Similarly, I am always a bit suspicious about a person who talks about ‘the experts’ without naming specifics. Zenith mentions a study about IV heroin users doing better with methadone– If I get the reference I will look it up and check it out. I have helped many IV heroin addicts with suboxone without any problem at all, so I am curious. If I don’t write about it, it will be because I was never given the reference and couldn’t find it in my own lit search (which I will do after this post).
There is no debate over the molecular actions of buprenorphine and methadone– anyone can find a Merck manual and read for themselves. Methadone is an opiate agonist, just like oxycodone, hydrocodone, hydromorphone, fentanyl, sufentanil, alfentanil, meperidine, morphine sulfate… In all cases the primary effect is at the mu class of opiate receptors (some drugs activate other classes of opiate receptors, like ketamine for example). Buprenorphine is a partial agonist, which gives it unique properties compared to agonists. Tolerance is universal and unavoidable with agonists. There were trials of ‘morphidex’ a couple years ago that gave hope for a way to limit tolerance… but it didn’t work in humans.
Methadone potency increases linearly with dose; buprenorphine levels off and becomes flat (I have read reports of antagonist actions in high doses, actually causing a ‘bell-shaped’ curve). Methadone is just another agonist– as any opiate addict knows. Buprenorphine is different. That is why a person who is using can take methadone to avoid withdrawal or to get a ‘buzz’, but taking buprenorphine will cause withdrawal if the person hasn’t abstained long enough to reduce the activity of agonists at the receptor– the bupe will displace the heroin, methadone, or oxycodone and block the opiate receptor.
Some of the other stuff gets a bit off-topic… yes, I realize that nothing is for ‘everybody’. If a person fails buprenorphine, they may have to go to methadone– including making the drive each morning to the nearest clinic and standing in line for their dose, knowing that if they miss it, it will be a long, long day. Fear of having to do THAT helps keep people taking their Suboxone! I also mentioned the problems with Suboxone and the need for surgery or intermittent narcotic pain treatment.
As far as my comments about the evils of opiates… thanks for reminding me that molecules aren’t people! (is it unprofessional to say ‘duh!’?). I was an anesthesiologist for 10 years– I loved the power of being able to instantly remove pain, in surgery, on the OB floor…. and in myself! Every opiate addict will likely have the need for narcotics at some point in life– but those who have learned to stay clean know that those times are very dangerous, and that pain medication must be feared. Anybody who wants to go the route of total sobriety from all substances– including methadone and buprenorphine– must learn to fear opiates if they are to stay clean. That is ‘recovery 101’– also the ‘first step’ of a 12 step approach. Powerlessness. And since we addicts are powerless over opiates, and since opiates will always destroy every good thing about us during active addiction, we had better fear them. I will talk about the twelve step approach sometime– it is the only approach that has ever worked to maintain total sobriety, and has certainly stood the test of time. Other things have come and gone over the years (google ‘moderation management’ and Audrey Kishline) as people try to find an ‘easier softer way’, but there is none…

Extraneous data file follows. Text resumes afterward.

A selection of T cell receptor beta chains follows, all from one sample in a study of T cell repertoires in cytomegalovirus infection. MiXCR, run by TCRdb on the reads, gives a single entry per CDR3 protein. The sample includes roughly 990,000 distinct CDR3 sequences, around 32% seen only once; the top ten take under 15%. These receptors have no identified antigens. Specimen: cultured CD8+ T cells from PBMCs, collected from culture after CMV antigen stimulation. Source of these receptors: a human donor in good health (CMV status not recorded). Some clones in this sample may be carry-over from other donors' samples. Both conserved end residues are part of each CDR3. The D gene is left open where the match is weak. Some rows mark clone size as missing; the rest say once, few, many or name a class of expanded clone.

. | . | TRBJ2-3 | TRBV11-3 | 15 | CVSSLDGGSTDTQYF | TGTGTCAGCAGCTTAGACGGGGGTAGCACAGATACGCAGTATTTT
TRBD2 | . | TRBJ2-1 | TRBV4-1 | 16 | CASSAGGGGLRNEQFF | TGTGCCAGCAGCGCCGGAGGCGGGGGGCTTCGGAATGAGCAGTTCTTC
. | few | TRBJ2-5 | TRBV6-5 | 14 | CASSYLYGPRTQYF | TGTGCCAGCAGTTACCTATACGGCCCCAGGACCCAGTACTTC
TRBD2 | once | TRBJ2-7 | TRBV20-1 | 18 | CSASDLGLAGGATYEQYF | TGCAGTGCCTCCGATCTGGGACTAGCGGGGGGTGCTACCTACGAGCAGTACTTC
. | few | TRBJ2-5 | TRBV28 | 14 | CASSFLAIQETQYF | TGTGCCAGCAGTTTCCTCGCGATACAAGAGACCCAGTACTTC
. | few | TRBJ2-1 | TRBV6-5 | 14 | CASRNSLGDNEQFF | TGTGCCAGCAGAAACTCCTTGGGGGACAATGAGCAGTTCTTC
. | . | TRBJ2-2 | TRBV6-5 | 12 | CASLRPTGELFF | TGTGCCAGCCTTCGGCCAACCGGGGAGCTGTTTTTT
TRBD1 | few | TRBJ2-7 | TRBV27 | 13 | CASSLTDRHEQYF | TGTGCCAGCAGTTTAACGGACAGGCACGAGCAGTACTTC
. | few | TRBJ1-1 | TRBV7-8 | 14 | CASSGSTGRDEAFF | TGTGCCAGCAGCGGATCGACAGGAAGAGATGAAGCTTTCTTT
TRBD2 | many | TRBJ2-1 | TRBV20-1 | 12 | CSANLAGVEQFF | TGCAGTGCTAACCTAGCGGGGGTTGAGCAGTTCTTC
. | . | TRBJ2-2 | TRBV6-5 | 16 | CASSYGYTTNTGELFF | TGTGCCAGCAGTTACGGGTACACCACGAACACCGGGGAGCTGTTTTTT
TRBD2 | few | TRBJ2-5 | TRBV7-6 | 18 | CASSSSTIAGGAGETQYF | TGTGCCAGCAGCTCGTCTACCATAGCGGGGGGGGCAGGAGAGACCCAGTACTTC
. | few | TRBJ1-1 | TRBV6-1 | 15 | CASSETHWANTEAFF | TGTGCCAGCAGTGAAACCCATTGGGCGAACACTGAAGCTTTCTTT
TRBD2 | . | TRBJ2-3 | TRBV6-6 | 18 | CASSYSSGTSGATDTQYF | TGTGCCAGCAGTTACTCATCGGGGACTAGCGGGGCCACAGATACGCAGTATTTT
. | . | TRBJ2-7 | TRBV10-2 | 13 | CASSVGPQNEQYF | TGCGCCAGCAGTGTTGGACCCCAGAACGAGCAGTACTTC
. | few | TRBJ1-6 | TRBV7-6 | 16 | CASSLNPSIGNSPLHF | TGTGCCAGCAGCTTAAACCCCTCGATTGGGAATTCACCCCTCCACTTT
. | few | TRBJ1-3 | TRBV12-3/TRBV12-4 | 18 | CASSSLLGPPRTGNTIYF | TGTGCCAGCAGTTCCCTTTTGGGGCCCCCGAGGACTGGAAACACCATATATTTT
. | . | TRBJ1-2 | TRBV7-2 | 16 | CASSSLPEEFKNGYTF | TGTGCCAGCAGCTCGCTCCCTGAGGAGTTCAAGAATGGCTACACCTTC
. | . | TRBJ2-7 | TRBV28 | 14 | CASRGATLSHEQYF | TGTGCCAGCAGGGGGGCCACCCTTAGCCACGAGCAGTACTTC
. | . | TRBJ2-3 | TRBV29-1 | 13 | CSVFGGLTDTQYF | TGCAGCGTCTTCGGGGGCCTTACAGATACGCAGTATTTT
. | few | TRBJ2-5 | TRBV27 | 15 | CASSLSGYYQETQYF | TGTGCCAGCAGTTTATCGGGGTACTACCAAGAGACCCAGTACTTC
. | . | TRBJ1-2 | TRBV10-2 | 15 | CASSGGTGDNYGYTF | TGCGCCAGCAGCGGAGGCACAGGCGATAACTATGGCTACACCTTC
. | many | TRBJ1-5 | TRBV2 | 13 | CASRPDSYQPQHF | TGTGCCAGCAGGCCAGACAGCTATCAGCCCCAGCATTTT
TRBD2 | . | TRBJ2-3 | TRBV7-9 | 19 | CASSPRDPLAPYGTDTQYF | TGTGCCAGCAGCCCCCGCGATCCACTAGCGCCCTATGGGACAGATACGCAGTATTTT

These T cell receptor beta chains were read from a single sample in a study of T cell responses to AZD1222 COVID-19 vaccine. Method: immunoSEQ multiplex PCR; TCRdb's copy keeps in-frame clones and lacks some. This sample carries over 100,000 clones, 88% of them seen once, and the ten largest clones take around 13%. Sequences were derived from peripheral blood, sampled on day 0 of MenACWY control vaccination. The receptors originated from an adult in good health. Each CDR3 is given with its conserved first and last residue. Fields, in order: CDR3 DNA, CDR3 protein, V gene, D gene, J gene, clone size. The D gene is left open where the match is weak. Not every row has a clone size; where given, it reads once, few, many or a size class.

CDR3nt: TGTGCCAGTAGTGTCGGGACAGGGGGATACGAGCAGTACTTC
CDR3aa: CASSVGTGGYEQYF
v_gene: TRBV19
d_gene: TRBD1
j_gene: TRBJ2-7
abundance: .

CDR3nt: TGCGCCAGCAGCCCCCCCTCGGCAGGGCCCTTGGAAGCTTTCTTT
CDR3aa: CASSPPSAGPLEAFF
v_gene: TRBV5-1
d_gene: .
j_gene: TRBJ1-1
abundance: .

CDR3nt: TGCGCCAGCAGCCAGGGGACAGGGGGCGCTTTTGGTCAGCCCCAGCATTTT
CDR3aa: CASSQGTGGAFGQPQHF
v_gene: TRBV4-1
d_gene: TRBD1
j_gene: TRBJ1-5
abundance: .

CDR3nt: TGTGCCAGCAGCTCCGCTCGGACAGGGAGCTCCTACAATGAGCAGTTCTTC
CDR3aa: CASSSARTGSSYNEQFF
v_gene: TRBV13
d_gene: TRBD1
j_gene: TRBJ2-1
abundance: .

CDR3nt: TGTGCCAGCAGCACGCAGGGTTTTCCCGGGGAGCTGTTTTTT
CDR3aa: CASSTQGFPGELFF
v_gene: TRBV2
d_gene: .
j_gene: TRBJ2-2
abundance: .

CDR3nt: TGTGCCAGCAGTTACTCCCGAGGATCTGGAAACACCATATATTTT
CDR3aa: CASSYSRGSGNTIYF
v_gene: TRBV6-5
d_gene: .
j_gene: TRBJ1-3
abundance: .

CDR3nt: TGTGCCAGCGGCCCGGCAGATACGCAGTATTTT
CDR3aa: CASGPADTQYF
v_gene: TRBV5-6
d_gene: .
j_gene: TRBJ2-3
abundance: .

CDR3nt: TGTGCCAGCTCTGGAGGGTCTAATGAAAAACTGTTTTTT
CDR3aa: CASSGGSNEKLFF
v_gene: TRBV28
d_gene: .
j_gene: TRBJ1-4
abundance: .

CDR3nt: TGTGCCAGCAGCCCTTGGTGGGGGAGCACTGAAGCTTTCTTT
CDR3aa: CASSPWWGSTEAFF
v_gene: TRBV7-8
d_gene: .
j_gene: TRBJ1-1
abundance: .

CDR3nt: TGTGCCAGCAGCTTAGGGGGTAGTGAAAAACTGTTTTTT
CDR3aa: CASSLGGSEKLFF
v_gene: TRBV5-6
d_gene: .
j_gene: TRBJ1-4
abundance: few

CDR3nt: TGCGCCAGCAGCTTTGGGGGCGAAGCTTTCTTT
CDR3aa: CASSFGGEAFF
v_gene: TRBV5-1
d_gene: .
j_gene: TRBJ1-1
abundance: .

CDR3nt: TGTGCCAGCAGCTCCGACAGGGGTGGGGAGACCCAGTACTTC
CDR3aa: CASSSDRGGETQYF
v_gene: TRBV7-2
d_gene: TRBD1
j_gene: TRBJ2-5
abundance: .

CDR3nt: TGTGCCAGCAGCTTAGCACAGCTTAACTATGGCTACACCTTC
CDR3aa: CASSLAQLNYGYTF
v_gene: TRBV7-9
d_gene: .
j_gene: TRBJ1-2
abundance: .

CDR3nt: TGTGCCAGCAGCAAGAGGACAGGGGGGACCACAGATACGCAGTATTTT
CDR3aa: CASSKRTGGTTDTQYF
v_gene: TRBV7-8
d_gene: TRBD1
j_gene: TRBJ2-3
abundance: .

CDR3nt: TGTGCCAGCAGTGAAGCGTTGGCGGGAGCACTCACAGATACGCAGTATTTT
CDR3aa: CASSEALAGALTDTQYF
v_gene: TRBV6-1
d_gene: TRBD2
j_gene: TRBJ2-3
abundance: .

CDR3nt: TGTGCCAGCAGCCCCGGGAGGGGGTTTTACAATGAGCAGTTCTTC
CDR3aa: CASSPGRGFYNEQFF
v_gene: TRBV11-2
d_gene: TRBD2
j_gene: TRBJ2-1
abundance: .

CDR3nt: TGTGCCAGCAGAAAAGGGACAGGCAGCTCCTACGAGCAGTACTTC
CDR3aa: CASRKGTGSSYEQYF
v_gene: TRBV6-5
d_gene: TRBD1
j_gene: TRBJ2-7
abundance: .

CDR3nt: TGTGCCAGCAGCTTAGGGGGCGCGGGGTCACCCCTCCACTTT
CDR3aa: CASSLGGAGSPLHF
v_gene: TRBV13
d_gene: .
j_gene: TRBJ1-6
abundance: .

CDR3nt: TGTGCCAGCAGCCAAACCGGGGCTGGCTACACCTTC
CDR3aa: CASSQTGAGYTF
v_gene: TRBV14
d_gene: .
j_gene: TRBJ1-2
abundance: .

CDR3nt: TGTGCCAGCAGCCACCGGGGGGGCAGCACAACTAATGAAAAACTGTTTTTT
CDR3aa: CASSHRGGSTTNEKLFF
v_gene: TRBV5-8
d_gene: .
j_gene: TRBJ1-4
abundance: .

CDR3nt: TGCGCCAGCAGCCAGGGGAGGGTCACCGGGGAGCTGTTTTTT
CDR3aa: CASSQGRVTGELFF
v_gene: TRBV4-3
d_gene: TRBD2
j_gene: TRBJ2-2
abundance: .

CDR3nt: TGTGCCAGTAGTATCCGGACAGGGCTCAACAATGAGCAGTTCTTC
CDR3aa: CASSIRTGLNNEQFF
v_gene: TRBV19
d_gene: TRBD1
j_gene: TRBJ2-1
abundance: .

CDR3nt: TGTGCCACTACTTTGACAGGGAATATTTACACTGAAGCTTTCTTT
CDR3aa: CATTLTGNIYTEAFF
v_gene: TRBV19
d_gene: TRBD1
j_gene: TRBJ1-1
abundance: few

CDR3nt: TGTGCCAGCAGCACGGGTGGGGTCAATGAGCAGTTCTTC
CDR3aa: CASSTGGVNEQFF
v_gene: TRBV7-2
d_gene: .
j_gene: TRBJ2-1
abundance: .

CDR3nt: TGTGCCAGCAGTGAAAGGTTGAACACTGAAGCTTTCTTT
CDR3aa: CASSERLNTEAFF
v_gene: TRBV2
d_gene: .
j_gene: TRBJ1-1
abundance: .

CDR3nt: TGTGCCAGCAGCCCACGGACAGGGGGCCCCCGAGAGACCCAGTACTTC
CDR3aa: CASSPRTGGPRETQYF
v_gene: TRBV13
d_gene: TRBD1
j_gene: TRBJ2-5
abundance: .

As for my hatred of opiates, I lost a career and much more to opiates, and I have known a number of people who are now dead from opiates. So pardon me, but we are talking about ADDICTION here. And in that context, I HATE opiates– I hate them for the friends that they have killed, and for what they have done to my life and to the lives of those who I care about. That is what works for me– I am not into ‘euphoric recall’– talking about the good old days– or even thinking that ‘y’know, opiates THEMSELVES aren’t all that bad’. I will use them if I ever absolutely need to, but I will do my best to hate them the entire time.
Too much writing for a Sunday. I haven’t even taken a shower yet! Methadone users: chill out!

A Reply to Chronic Pain:

I feel that I have a good understanding of suboxone…. With the exception of the pain issue. The reason for my lack of confidence in that area is because first, I have seen less-consistent results in pain patients, and second, some of the claims made by patients just don’t make sense!